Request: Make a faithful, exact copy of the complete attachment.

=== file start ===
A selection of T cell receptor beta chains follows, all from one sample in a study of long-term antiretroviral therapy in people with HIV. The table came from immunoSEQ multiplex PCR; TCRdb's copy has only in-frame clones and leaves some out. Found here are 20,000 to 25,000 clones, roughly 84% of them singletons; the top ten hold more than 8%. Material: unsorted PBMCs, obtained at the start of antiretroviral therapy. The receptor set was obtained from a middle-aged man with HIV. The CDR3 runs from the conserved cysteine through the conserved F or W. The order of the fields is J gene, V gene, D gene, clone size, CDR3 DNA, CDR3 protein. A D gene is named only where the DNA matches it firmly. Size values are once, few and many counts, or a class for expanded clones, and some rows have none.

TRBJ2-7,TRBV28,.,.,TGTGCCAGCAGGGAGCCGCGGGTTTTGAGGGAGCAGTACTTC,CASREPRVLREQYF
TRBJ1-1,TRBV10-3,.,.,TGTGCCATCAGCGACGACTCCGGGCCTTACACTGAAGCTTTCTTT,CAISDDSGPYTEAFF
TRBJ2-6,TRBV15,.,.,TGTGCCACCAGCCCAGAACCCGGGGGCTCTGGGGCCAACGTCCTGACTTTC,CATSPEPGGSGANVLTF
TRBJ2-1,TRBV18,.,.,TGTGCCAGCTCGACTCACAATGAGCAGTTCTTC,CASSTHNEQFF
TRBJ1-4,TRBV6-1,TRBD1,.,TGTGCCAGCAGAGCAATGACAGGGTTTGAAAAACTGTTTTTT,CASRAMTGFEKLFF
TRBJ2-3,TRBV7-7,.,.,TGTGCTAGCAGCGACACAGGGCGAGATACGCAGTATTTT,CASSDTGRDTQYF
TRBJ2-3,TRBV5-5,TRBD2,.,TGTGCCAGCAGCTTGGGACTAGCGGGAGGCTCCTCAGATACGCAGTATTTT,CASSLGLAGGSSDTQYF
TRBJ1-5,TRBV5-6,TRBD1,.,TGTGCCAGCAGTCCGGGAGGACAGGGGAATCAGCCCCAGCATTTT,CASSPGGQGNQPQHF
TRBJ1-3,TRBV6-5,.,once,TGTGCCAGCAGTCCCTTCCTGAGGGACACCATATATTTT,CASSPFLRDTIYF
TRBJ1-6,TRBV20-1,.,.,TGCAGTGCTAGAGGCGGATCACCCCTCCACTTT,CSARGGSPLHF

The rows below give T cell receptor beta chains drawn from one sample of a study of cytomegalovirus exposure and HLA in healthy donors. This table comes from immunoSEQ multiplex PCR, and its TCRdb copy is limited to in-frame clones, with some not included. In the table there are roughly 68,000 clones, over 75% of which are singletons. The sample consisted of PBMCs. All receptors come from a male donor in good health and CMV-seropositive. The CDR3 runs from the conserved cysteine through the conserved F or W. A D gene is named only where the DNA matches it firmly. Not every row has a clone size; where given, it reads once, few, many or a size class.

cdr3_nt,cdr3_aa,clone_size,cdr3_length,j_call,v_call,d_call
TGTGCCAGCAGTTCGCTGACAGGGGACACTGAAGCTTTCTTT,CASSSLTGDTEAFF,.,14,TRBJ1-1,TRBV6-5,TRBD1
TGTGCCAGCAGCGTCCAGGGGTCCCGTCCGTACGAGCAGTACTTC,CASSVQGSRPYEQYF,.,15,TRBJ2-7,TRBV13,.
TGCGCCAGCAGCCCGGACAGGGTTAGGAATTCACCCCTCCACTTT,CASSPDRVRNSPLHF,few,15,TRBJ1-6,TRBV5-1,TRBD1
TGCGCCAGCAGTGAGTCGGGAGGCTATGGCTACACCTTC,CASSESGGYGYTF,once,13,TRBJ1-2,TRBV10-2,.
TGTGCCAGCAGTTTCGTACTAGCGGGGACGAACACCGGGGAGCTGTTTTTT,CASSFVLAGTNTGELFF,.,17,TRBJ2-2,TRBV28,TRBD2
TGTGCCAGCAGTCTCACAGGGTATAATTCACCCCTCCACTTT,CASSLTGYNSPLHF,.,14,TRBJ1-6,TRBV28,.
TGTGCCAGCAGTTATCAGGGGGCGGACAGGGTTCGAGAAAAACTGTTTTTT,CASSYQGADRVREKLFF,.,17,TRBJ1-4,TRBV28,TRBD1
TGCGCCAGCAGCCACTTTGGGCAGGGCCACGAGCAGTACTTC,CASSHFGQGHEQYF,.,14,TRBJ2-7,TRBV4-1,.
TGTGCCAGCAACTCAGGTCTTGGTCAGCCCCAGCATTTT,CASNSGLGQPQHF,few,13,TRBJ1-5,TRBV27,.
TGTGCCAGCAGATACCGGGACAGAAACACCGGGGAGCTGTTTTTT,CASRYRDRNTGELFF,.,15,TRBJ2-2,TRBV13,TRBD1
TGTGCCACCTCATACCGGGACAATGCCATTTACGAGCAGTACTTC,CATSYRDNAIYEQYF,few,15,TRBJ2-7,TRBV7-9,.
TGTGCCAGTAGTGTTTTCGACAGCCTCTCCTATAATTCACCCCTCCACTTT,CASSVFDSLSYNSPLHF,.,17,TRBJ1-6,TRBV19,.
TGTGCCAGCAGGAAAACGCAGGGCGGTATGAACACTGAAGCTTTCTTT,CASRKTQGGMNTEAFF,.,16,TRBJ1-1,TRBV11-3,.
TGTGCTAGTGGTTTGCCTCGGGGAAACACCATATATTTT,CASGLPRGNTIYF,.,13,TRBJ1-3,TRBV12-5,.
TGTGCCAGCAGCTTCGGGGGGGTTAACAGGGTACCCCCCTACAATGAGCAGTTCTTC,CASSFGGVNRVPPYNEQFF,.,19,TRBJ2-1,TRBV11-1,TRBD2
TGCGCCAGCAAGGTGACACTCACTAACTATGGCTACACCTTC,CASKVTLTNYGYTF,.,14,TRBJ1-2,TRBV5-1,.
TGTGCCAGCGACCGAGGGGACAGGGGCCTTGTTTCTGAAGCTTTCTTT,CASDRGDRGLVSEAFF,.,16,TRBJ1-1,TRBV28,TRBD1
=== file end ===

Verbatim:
A selection of T cell receptor beta chains follows, all from one sample in a study of long-term antiretroviral therapy in people with HIV. The table came from immunoSEQ multiplex PCR; TCRdb's copy has only in-frame clones and leaves some out. Found here are 20,000 to 25,000 clones, roughly 84% of them singletons; the top ten hold more than 8%. Material: unsorted PBMCs, obtained at the start of antiretroviral therapy. The receptor set was obtained from a middle-aged man with HIV. The CDR3 runs from the conserved cysteine through the conserved F or W. The order of the fields is J gene, V gene, D gene, clone size, CDR3 DNA, CDR3 protein. A D gene is named only where the DNA matches it firmly. Size values are once, few and many counts, or a class for expanded clones, and some rows have none.

TRBJ2-7,TRBV28,.,.,TGTGCCAGCAGGGAGCCGCGGGTTTTGAGGGAGCAGTACTTC,CASREPRVLREQYF
TRBJ1-1,TRBV10-3,.,.,TGTGCCATCAGCGACGACTCCGGGCCTTACACTGAAGCTTTCTTT,CAISDDSGPYTEAFF
TRBJ2-6,TRBV15,.,.,TGTGCCACCAGCCCAGAACCCGGGGGCTCTGGGGCCAACGTCCTGACTTTC,CATSPEPGGSGANVLTF
TRBJ2-1,TRBV18,.,.,TGTGCCAGCTCGACTCACAATGAGCAGTTCTTC,CASSTHNEQFF
TRBJ1-4,TRBV6-1,TRBD1,.,TGTGCCAGCAGAGCAATGACAGGGTTTGAAAAACTGTTTTTT,CASRAMTGFEKLFF
TRBJ2-3,TRBV7-7,.,.,TGTGCTAGCAGCGACACAGGGCGAGATACGCAGTATTTT,CASSDTGRDTQYF
TRBJ2-3,TRBV5-5,TRBD2,.,TGTGCCAGCAGCTTGGGACTAGCGGGAGGCTCCTCAGATACGCAGTATTTT,CASSLGLAGGSSDTQYF
TRBJ1-5,TRBV5-6,TRBD1,.,TGTGCCAGCAGTCCGGGAGGACAGGGGAATCAGCCCCAGCATTTT,CASSPGGQGNQPQHF
TRBJ1-3,TRBV6-5,.,once,TGTGCCAGCAGTCCCTTCCTGAGGGACACCATATATTTT,CASSPFLRDTIYF
TRBJ1-6,TRBV20-1,.,.,TGCAGTGCTAGAGGCGGATCACCCCTCCACTTT,CSARGGSPLHF

The rows below give T cell receptor beta chains drawn from one sample of a study of cytomegalovirus exposure and HLA in healthy donors. This table comes from immunoSEQ multiplex PCR, and its TCRdb copy is limited to in-frame clones, with some not included. In the table there are roughly 68,000 clones, over 75% of which are singletons. The sample consisted of PBMCs. All receptors come from a male donor in good health and CMV-seropositive. The CDR3 runs from the conserved cysteine through the conserved F or W. A D gene is named only where the DNA matches it firmly. Not every row has a clone size; where given, it reads once, few, many or a size class.

cdr3_nt,cdr3_aa,clone_size,cdr3_length,j_call,v_call,d_call
TGTGCCAGCAGTTCGCTGACAGGGGACACTGAAGCTTTCTTT,CASSSLTGDTEAFF,.,14,TRBJ1-1,TRBV6-5,TRBD1
TGTGCCAGCAGCGTCCAGGGGTCCCGTCCGTACGAGCAGTACTTC,CASSVQGSRPYEQYF,.,15,TRBJ2-7,TRBV13,.
TGCGCCAGCAGCCCGGACAGGGTTAGGAATTCACCCCTCCACTTT,CASSPDRVRNSPLHF,few,15,TRBJ1-6,TRBV5-1,TRBD1
TGCGCCAGCAGTGAGTCGGGAGGCTATGGCTACACCTTC,CASSESGGYGYTF,once,13,TRBJ1-2,TRBV10-2,.
TGTGCCAGCAGTTTCGTACTAGCGGGGACGAACACCGGGGAGCTGTTTTTT,CASSFVLAGTNTGELFF,.,17,TRBJ2-2,TRBV28,TRBD2
TGTGCCAGCAGTCTCACAGGGTATAATTCACCCCTCCACTTT,CASSLTGYNSPLHF,.,14,TRBJ1-6,TRBV28,.
TGTGCCAGCAGTTATCAGGGGGCGGACAGGGTTCGAGAAAAACTGTTTTTT,CASSYQGADRVREKLFF,.,17,TRBJ1-4,TRBV28,TRBD1
TGCGCCAGCAGCCACTTTGGGCAGGGCCACGAGCAGTACTTC,CASSHFGQGHEQYF,.,14,TRBJ2-7,TRBV4-1,.
TGTGCCAGCAACTCAGGTCTTGGTCAGCCCCAGCATTTT,CASNSGLGQPQHF,few,13,TRBJ1-5,TRBV27,.
TGTGCCAGCAGATACCGGGACAGAAACACCGGGGAGCTGTTTTTT,CASRYRDRNTGELFF,.,15,TRBJ2-2,TRBV13,TRBD1
TGTGCCACCTCATACCGGGACAATGCCATTTACGAGCAGTACTTC,CATSYRDNAIYEQYF,few,15,TRBJ2-7,TRBV7-9,.
TGTGCCAGTAGTGTTTTCGACAGCCTCTCCTATAATTCACCCCTCCACTTT,CASSVFDSLSYNSPLHF,.,17,TRBJ1-6,TRBV19,.
TGTGCCAGCAGGAAAACGCAGGGCGGTATGAACACTGAAGCTTTCTTT,CASRKTQGGMNTEAFF,.,16,TRBJ1-1,TRBV11-3,.
TGTGCTAGTGGTTTGCCTCGGGGAAACACCATATATTTT,CASGLPRGNTIYF,.,13,TRBJ1-3,TRBV12-5,.
TGTGCCAGCAGCTTCGGGGGGGTTAACAGGGTACCCCCCTACAATGAGCAGTTCTTC,CASSFGGVNRVPPYNEQFF,.,19,TRBJ2-1,TRBV11-1,TRBD2
TGCGCCAGCAAGGTGACACTCACTAACTATGGCTACACCTTC,CASKVTLTNYGYTF,.,14,TRBJ1-2,TRBV5-1,.
TGTGCCAGCGACCGAGGGGACAGGGGCCTTGTTTCTGAAGCTTTCTTT,CASDRGDRGLVSEAFF,.,16,TRBJ1-1,TRBV28,TRBD1